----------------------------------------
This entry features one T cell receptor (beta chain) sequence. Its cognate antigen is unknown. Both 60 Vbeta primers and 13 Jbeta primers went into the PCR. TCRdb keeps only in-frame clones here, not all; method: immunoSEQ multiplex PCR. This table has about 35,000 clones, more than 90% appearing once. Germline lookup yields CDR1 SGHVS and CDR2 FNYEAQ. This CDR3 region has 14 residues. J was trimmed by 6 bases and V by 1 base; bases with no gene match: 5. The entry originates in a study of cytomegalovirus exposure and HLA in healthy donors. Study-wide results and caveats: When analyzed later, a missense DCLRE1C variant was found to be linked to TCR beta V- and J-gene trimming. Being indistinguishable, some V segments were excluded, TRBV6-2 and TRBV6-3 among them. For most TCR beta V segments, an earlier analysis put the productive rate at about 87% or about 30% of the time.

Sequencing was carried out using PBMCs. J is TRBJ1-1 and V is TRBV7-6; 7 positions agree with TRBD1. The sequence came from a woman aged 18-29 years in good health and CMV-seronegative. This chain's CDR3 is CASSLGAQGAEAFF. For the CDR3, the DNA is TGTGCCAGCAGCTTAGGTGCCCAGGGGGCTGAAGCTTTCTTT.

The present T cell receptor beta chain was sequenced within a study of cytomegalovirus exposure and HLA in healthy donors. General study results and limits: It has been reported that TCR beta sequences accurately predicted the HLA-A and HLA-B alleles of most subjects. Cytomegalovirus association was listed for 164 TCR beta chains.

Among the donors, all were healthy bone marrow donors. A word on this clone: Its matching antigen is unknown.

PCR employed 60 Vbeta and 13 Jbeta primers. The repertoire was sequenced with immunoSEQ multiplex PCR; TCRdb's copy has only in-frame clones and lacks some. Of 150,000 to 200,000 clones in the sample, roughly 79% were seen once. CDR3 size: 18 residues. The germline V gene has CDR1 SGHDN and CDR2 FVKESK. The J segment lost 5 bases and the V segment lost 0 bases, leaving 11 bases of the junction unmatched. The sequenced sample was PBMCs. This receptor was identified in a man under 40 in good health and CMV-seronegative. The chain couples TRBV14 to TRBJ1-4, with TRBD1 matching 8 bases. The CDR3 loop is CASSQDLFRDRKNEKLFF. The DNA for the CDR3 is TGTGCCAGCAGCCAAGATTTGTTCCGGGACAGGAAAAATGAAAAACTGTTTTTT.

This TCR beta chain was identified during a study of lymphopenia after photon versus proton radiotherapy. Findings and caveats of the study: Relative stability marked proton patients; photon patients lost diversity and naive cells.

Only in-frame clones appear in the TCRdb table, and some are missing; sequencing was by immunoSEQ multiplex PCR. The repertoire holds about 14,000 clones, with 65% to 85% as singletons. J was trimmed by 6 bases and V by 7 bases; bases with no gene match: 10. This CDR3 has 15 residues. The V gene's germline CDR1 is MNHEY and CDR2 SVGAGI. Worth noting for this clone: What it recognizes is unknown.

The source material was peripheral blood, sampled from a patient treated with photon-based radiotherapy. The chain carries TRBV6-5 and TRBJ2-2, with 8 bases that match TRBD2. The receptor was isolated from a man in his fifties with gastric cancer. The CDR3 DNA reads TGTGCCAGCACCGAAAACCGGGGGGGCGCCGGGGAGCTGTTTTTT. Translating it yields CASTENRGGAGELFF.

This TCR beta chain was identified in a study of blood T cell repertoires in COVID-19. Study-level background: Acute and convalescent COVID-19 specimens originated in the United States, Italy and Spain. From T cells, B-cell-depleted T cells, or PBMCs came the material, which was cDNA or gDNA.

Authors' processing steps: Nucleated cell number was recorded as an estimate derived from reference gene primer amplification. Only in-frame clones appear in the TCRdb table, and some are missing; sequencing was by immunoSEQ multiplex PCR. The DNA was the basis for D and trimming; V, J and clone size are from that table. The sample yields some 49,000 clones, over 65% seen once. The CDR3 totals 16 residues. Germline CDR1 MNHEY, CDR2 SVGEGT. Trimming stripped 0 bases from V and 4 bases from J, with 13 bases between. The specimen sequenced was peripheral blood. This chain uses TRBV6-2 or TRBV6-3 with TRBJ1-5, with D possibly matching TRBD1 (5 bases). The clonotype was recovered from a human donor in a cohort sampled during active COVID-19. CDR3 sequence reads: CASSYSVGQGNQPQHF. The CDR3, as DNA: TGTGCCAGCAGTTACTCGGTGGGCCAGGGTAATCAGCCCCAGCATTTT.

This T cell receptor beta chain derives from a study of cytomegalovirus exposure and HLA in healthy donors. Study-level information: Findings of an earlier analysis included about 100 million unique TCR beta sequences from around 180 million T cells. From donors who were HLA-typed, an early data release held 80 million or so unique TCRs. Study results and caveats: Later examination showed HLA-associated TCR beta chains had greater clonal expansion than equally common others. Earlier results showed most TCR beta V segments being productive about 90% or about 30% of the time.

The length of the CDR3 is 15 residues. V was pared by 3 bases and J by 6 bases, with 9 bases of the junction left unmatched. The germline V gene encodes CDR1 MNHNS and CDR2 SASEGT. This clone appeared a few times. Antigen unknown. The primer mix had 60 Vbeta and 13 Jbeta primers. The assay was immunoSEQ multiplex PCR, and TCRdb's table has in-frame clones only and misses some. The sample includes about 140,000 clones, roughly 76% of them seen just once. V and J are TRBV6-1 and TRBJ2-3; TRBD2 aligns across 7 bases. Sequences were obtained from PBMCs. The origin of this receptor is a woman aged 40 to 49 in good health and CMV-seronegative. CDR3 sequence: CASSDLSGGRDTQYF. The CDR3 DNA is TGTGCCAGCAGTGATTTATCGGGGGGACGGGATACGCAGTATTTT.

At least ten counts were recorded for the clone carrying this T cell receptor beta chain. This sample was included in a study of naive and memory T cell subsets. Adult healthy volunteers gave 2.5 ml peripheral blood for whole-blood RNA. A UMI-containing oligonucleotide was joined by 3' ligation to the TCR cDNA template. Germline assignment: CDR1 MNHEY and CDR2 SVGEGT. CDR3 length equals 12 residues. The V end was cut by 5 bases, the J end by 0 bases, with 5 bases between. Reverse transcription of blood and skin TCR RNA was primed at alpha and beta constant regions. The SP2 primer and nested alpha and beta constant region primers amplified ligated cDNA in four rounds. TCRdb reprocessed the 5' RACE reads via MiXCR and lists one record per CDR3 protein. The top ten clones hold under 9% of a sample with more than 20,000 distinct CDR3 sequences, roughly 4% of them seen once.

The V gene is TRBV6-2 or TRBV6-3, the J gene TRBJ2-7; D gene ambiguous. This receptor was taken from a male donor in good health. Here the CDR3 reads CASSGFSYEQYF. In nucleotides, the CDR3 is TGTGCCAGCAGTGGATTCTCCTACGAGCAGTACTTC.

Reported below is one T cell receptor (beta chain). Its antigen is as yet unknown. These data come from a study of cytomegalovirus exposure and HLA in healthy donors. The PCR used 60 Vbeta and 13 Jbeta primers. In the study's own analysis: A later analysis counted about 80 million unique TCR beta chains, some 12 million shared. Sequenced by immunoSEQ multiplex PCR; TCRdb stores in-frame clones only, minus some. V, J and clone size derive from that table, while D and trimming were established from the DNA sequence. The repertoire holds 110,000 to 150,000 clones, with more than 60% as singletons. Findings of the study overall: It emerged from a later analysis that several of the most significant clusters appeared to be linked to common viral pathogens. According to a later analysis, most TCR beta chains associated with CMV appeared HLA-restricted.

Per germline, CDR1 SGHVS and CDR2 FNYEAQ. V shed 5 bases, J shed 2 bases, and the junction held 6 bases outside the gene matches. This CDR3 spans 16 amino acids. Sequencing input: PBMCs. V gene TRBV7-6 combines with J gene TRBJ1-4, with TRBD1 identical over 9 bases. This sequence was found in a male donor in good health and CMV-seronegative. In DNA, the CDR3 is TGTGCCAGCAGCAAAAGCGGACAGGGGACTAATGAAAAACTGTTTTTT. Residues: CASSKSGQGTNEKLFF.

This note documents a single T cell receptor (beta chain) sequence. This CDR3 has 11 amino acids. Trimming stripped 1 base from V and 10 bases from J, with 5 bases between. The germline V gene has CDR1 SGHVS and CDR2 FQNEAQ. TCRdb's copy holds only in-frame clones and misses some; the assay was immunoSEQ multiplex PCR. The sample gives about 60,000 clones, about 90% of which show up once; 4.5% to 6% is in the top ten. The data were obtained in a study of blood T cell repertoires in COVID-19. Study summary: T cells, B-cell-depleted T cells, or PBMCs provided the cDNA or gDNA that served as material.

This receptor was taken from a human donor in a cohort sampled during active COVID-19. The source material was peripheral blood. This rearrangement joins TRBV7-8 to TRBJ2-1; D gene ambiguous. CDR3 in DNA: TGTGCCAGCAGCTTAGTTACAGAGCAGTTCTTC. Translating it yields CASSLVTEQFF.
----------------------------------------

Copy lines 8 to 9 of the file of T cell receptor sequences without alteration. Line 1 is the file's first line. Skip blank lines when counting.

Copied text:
The source material was peripheral blood, sampled from a patient treated with photon-based radiotherapy. The chain carries TRBV6-5 and TRBJ2-2, with 8 bases that match TRBD2. The receptor was isolated from a man in his fifties with gastric cancer. The CDR3 DNA reads TGTGCCAGCACCGAAAACCGGGGGGGCGCCGGGGAGCTGTTTTTT. Translating it yields CASTENRGGAGELFF.

This TCR beta chain was identified in a study of blood T cell repertoires in COVID-19. Study-level background: Acute and convalescent COVID-19 specimens originated in the United States, Italy and Spain. From T cells, B-cell-depleted T cells, or PBMCs came the material, which was cDNA or gDNA.